I am conducting an experiment in my lab class and I need to examine the behavior of liquids with different properties. I want to isolate either the viscosity or the surface tension, but don't know if it is possible. Are there ways to change mostly just one of these things? Or are there liquids that have very similar viscosity and different surface tension or vice versa?
regarding surface tension:
Surface tension of water is easily reduced by adding chemicals called surfactants to it. The quantity of surfactant required to get a big change in surface tension is so small that it will not affect the viscosity. Surfactants are the active ingredients in dishwashing detergent liquid, which is the classic method of reducing surface tension for demonstration purposes.
In its pure state, water has a surface tension of about 78 dyne-cm and when fully "doped" with surfactant, it gets down to about 35 which is as far down as you can go. Note that a little surfactant goes a very long way, so you'll need to run some dilution experiments first to find out what range of surfactant doping is needed to hit a certain surface tension target.
You'll also need some means of measuring surface tension. The easiest method is to measure the height of fluid lift in a fine-bore glass tube. The lift height is directly proportional to the surface tension in this case, so you measure the lift in a clean tube with pure water and compare that to the lift height with a doped water sample in a fresh tube. if the lift height is half the pure water value, the surface tension is half that of pure water. This method is highly sensitive to the cleanliness of the tube, so you can't re-use the tubes once they have had doped water in them.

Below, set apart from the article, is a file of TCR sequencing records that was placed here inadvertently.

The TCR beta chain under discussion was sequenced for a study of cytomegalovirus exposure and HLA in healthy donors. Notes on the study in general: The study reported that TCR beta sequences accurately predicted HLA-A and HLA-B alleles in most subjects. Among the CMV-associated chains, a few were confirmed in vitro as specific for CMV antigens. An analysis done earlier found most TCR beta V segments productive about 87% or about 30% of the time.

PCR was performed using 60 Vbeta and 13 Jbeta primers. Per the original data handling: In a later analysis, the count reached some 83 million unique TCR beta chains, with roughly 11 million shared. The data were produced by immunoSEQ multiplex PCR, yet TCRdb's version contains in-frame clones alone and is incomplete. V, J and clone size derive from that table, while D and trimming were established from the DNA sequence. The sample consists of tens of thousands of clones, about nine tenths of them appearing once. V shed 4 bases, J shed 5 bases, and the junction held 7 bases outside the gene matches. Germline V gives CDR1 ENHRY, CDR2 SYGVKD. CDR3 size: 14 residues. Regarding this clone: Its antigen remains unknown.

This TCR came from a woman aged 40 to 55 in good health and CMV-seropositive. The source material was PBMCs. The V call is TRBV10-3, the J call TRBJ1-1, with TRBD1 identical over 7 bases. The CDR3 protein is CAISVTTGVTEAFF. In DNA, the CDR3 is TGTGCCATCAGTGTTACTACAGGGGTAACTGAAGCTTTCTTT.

Surfactants can be added to change the surface tension (even in the ppm region). Polymers as well can affect the viscosity and there is a phenomenon known as polymer surfactant interaction that decreases the concentration required to achieve similar changes in viscosity. Typically both surfactants and polymers decrease the shear viscosity while increasing the elongational viscosity and this allows for increased pumping efficiency as seen in Fanning Friction vs Reynold number plots